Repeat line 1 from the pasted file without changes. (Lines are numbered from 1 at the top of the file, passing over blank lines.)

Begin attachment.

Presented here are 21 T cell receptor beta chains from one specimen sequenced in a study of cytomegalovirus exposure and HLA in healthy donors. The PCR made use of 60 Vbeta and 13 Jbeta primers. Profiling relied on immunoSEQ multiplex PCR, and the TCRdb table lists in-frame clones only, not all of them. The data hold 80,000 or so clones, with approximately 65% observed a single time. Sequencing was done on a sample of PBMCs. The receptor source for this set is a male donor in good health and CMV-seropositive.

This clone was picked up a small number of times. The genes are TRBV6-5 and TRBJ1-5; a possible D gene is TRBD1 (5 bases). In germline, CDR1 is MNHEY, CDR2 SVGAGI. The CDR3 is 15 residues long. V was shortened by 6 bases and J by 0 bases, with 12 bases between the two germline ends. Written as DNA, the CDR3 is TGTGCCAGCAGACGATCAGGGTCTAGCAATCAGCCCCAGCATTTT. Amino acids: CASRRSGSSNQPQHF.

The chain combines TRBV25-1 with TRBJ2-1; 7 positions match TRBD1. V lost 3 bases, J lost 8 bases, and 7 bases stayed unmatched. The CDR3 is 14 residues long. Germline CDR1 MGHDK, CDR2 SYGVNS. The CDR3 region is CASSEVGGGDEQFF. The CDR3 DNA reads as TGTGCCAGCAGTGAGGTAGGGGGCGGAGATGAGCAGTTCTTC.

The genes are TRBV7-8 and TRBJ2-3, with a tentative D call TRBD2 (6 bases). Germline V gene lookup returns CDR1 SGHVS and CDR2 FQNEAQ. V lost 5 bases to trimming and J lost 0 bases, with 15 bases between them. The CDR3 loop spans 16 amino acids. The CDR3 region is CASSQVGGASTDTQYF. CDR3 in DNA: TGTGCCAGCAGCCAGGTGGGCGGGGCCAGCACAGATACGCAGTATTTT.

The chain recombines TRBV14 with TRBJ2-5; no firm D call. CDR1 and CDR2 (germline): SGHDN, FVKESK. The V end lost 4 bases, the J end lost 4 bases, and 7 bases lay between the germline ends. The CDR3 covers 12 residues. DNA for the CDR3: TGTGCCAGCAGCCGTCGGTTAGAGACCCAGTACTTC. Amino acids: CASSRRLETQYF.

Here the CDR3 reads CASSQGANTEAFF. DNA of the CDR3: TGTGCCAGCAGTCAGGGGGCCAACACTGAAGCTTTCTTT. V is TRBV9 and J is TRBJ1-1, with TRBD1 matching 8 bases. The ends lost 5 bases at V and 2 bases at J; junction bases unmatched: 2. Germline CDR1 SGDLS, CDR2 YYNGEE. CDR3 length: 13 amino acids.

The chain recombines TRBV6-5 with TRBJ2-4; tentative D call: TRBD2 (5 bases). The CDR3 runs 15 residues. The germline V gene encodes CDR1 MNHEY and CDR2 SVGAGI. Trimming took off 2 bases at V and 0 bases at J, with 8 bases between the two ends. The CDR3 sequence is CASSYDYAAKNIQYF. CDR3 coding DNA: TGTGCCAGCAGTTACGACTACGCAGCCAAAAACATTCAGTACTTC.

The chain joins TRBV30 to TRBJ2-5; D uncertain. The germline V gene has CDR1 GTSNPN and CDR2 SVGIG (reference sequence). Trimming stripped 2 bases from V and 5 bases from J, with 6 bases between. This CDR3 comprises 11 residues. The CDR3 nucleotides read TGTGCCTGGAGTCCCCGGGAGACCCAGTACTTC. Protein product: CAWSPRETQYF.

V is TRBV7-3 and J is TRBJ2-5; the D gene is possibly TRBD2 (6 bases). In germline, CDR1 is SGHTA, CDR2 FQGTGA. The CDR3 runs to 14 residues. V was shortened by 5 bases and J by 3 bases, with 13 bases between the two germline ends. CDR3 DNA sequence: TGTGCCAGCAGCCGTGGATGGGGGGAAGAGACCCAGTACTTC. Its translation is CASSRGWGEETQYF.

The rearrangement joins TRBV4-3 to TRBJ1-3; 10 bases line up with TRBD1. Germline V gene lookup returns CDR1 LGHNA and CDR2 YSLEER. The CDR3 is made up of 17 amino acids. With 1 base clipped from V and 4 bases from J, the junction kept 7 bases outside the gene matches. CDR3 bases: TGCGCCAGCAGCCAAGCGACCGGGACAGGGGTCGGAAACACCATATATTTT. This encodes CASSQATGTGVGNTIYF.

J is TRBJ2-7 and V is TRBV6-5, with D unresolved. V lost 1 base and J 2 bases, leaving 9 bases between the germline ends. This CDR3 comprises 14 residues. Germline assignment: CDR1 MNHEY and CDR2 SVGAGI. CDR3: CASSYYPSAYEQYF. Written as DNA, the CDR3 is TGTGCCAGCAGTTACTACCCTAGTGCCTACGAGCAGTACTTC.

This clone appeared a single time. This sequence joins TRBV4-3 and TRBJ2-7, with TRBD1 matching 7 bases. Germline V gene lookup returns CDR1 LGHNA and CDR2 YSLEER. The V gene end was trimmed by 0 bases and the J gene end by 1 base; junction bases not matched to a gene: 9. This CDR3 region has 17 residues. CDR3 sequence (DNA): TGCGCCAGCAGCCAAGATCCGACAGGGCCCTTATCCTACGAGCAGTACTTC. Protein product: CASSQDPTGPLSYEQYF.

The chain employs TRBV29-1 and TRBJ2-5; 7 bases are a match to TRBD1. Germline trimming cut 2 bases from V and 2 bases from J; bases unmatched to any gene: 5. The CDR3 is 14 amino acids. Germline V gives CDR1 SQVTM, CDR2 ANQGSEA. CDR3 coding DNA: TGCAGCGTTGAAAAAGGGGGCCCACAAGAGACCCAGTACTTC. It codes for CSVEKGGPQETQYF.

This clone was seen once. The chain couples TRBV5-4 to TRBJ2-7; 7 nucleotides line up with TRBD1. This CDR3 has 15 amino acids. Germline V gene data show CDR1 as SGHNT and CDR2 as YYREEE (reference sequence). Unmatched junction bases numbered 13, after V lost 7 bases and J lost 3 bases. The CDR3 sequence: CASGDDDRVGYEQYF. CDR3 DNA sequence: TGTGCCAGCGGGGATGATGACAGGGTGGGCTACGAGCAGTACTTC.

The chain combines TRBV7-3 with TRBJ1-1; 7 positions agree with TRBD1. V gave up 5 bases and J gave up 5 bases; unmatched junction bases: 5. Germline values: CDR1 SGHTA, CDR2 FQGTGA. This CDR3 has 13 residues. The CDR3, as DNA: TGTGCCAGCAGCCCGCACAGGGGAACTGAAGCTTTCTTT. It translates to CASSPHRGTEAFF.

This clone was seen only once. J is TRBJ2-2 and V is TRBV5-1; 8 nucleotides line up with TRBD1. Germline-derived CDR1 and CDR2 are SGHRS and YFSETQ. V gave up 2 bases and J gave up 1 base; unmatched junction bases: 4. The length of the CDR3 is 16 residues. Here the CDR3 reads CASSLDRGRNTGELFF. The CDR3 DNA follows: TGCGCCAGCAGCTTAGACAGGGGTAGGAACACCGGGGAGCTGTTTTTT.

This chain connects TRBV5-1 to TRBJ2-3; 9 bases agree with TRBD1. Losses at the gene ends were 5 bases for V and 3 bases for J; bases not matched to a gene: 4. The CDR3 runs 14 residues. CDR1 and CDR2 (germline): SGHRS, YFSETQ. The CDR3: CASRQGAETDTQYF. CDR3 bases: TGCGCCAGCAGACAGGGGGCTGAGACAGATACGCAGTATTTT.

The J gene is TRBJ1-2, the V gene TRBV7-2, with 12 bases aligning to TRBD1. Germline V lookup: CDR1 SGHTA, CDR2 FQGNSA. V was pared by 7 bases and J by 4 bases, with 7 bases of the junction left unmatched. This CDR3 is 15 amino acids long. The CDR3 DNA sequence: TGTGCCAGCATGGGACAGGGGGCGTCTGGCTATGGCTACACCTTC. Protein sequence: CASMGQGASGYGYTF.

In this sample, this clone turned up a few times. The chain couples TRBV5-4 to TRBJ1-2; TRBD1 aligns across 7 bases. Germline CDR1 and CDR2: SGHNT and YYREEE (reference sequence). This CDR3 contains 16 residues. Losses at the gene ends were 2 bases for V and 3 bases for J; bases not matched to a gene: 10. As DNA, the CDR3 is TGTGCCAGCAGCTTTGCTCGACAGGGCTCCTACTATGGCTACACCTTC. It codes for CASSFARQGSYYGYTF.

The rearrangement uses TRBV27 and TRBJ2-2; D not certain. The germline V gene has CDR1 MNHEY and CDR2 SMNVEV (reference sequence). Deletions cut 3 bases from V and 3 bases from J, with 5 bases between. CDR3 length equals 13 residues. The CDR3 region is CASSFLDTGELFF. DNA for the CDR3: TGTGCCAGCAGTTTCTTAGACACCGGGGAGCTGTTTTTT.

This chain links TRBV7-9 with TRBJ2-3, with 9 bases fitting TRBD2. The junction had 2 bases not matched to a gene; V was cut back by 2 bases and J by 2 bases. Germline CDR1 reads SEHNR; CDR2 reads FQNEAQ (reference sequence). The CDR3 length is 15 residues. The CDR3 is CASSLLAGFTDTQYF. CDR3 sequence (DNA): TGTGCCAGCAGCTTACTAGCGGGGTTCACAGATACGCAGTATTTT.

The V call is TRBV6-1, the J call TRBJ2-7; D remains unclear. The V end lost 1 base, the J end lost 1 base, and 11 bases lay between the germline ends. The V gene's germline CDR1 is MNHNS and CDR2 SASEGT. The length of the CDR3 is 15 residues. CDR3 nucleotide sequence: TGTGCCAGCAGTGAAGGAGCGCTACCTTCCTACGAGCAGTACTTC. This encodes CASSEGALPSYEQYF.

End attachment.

Presented here are 21 T cell receptor beta chains from one specimen sequenced in a study of cytomegalovirus exposure and HLA in healthy donors. The PCR made use of 60 Vbeta and 13 Jbeta primers. Profiling relied on immunoSEQ multiplex PCR, and the TCRdb table lists in-frame clones only, not all of them. The data hold 80,000 or so clones, with approximately 65% observed a single time. Sequencing was done on a sample of PBMCs. The receptor source for this set is a male donor in good health and CMV-seropositive.